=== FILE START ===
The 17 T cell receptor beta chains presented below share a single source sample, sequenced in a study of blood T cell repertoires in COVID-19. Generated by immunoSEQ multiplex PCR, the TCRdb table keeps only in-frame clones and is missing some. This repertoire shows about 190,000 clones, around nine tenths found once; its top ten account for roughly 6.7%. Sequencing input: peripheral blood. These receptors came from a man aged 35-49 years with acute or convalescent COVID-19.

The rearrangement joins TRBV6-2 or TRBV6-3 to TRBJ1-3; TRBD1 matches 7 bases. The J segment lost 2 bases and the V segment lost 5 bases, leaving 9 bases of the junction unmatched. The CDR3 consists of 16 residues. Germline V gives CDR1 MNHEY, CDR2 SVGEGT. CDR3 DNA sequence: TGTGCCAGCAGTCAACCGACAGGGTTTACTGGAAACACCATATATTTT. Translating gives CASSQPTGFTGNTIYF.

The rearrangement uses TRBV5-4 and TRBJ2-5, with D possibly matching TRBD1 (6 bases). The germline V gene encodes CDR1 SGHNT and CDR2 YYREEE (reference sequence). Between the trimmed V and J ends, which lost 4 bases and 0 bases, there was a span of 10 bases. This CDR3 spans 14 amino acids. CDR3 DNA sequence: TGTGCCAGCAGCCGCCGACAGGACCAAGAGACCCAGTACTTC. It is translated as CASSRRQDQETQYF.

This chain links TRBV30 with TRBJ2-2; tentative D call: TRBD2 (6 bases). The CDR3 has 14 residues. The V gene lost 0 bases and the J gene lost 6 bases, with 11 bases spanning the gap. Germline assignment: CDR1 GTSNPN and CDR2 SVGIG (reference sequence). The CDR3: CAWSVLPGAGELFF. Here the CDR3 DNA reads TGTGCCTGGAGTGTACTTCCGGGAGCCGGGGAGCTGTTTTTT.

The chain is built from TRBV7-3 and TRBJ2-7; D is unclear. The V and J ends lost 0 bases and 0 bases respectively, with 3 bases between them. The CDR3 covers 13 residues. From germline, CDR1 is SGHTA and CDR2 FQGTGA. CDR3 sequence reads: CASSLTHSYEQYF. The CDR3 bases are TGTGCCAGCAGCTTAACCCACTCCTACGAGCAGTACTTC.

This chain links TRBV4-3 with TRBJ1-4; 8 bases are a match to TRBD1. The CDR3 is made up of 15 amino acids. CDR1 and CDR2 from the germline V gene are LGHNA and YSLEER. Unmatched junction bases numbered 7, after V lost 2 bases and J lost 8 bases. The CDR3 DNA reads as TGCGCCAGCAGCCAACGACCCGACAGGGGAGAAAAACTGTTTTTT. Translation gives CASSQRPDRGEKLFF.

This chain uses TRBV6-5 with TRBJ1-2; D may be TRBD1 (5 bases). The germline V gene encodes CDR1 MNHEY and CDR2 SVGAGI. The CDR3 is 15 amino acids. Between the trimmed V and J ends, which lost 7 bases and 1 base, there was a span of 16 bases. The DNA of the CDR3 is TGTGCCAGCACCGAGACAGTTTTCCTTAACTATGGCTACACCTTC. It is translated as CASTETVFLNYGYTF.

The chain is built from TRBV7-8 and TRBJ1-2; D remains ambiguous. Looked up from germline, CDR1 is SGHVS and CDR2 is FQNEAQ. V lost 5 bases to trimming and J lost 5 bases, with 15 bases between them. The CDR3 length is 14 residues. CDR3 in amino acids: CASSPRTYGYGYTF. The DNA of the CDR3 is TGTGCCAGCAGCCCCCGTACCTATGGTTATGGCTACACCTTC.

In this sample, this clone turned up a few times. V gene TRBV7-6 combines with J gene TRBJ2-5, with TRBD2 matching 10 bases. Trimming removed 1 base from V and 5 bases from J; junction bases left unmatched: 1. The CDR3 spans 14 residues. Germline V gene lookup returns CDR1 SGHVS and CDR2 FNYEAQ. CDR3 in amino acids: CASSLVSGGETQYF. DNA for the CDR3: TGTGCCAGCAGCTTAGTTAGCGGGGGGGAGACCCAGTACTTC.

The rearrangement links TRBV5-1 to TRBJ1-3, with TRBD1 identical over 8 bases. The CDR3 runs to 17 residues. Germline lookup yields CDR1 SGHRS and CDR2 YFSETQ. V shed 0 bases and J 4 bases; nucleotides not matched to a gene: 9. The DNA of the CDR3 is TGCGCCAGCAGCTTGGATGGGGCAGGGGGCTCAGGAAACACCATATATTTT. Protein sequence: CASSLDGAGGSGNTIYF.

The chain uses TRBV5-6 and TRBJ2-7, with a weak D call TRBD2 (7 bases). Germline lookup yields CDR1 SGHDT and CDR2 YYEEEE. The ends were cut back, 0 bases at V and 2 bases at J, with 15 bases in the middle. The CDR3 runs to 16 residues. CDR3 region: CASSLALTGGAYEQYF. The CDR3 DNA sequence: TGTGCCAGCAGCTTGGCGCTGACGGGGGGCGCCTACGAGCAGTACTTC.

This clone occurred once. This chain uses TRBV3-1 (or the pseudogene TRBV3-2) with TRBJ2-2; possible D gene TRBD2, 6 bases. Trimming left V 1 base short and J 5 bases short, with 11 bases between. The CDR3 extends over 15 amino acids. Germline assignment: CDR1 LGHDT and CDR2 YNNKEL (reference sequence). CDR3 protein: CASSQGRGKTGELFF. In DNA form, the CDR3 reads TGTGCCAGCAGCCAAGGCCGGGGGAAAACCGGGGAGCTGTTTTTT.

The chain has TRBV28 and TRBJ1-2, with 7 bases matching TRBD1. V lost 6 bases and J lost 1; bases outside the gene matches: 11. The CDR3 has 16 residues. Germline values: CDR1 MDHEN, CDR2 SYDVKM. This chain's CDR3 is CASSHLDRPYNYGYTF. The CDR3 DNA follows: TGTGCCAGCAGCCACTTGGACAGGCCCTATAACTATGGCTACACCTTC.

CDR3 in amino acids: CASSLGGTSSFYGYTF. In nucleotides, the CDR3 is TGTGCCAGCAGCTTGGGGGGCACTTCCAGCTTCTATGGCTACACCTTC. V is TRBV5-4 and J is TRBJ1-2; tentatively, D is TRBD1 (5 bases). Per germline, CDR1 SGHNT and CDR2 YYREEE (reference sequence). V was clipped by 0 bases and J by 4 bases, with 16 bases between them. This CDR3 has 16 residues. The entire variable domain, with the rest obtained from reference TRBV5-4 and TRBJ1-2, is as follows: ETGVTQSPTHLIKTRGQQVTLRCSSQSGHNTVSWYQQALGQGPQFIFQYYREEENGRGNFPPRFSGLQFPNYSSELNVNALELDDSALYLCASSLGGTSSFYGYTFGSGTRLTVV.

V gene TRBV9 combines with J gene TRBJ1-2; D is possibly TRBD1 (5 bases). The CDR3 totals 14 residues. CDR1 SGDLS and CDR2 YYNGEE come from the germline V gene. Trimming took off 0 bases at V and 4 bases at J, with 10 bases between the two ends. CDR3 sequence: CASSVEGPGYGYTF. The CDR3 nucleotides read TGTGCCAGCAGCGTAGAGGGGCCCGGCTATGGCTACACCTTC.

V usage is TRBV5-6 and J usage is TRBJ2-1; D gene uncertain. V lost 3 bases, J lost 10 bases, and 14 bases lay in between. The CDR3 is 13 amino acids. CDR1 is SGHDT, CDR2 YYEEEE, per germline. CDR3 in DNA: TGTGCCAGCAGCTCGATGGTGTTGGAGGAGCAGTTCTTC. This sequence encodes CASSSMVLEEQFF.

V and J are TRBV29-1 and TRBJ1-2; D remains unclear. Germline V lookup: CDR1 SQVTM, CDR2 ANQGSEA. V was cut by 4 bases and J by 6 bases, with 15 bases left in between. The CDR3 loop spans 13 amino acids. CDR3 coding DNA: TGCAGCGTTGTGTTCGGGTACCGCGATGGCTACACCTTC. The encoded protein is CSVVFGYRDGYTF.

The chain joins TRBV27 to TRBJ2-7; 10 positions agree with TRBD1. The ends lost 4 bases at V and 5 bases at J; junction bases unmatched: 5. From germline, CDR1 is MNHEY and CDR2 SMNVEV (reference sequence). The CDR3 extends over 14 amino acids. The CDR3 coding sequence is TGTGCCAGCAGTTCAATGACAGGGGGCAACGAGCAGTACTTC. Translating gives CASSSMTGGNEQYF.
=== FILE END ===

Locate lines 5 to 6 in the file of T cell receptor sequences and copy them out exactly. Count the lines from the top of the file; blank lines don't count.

The chain is built from TRBV7-3 and TRBJ2-7; D is unclear. The V and J ends lost 0 bases and 0 bases respectively, with 3 bases between them. The CDR3 covers 13 residues. From germline, CDR1 is SGHTA and CDR2 FQGTGA. CDR3 sequence reads: CASSLTHSYEQYF. The CDR3 bases are TGTGCCAGCAGCTTAACCCACTCCTACGAGCAGTACTTC.

This chain links TRBV4-3 with TRBJ1-4; 8 bases are a match to TRBD1. The CDR3 is made up of 15 amino acids. CDR1 and CDR2 from the germline V gene are LGHNA and YSLEER. Unmatched junction bases numbered 7, after V lost 2 bases and J lost 8 bases. The CDR3 DNA reads as TGCGCCAGCAGCCAACGACCCGACAGGGGAGAAAAACTGTTTTTT. Translation gives CASSQRPDRGEKLFF.